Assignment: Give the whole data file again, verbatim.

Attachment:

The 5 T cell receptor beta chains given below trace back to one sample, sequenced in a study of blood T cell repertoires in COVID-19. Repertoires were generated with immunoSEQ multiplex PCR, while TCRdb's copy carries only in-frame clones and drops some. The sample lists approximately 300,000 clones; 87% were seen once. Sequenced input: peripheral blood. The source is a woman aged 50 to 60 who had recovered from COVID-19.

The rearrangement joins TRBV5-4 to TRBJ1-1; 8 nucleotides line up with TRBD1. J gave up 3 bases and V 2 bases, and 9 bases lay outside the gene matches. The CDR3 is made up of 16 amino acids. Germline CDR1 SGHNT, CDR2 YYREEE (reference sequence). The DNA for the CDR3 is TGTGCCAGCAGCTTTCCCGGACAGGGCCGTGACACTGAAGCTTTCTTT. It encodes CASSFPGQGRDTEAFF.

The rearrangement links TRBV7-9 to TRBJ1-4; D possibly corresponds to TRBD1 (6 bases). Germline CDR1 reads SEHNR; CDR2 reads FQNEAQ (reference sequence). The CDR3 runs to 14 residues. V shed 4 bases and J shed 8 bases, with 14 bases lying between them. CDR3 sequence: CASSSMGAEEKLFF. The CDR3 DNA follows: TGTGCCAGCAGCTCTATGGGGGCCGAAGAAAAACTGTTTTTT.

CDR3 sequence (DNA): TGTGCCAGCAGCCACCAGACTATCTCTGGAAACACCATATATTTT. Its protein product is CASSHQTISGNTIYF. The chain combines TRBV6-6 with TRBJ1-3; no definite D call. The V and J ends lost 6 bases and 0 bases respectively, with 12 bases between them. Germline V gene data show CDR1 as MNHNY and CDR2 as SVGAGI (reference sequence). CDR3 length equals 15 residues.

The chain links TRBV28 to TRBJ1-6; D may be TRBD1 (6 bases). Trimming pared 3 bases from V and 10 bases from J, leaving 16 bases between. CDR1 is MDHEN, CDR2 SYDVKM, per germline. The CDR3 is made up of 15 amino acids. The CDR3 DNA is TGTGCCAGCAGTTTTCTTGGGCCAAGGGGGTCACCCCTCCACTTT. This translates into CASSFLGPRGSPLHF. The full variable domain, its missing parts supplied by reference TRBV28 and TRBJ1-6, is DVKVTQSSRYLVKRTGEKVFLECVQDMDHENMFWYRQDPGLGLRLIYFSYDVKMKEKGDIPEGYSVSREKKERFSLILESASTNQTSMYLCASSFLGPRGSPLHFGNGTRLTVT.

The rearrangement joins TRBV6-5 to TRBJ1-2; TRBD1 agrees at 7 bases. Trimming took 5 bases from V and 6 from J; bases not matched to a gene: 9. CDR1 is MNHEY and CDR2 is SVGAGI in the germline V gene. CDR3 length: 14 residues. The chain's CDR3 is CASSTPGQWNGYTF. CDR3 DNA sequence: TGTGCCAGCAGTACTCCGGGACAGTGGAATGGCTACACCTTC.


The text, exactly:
The 5 T cell receptor beta chains given below trace back to one sample, sequenced in a study of blood T cell repertoires in COVID-19. Repertoires were generated with immunoSEQ multiplex PCR, while TCRdb's copy carries only in-frame clones and drops some. The sample lists approximately 300,000 clones; 87% were seen once. Sequenced input: peripheral blood. The source is a woman aged 50 to 60 who had recovered from COVID-19.

The rearrangement joins TRBV5-4 to TRBJ1-1; 8 nucleotides line up with TRBD1. J gave up 3 bases and V 2 bases, and 9 bases lay outside the gene matches. The CDR3 is made up of 16 amino acids. Germline CDR1 SGHNT, CDR2 YYREEE (reference sequence). The DNA for the CDR3 is TGTGCCAGCAGCTTTCCCGGACAGGGCCGTGACACTGAAGCTTTCTTT. It encodes CASSFPGQGRDTEAFF.

The rearrangement links TRBV7-9 to TRBJ1-4; D possibly corresponds to TRBD1 (6 bases). Germline CDR1 reads SEHNR; CDR2 reads FQNEAQ (reference sequence). The CDR3 runs to 14 residues. V shed 4 bases and J shed 8 bases, with 14 bases lying between them. CDR3 sequence: CASSSMGAEEKLFF. The CDR3 DNA follows: TGTGCCAGCAGCTCTATGGGGGCCGAAGAAAAACTGTTTTTT.

CDR3 sequence (DNA): TGTGCCAGCAGCCACCAGACTATCTCTGGAAACACCATATATTTT. Its protein product is CASSHQTISGNTIYF. The chain combines TRBV6-6 with TRBJ1-3; no definite D call. The V and J ends lost 6 bases and 0 bases respectively, with 12 bases between them. Germline V gene data show CDR1 as MNHNY and CDR2 as SVGAGI (reference sequence). CDR3 length equals 15 residues.

The chain links TRBV28 to TRBJ1-6; D may be TRBD1 (6 bases). Trimming pared 3 bases from V and 10 bases from J, leaving 16 bases between. CDR1 is MDHEN, CDR2 SYDVKM, per germline. The CDR3 is made up of 15 amino acids. The CDR3 DNA is TGTGCCAGCAGTTTTCTTGGGCCAAGGGGGTCACCCCTCCACTTT. This translates into CASSFLGPRGSPLHF. The full variable domain, its missing parts supplied by reference TRBV28 and TRBJ1-6, is DVKVTQSSRYLVKRTGEKVFLECVQDMDHENMFWYRQDPGLGLRLIYFSYDVKMKEKGDIPEGYSVSREKKERFSLILESASTNQTSMYLCASSFLGPRGSPLHFGNGTRLTVT.

The rearrangement joins TRBV6-5 to TRBJ1-2; TRBD1 agrees at 7 bases. Trimming took 5 bases from V and 6 from J; bases not matched to a gene: 9. CDR1 is MNHEY and CDR2 is SVGAGI in the germline V gene. CDR3 length: 14 residues. The chain's CDR3 is CASSTPGQWNGYTF. CDR3 DNA sequence: TGTGCCAGCAGTACTCCGGGACAGTGGAATGGCTACACCTTC.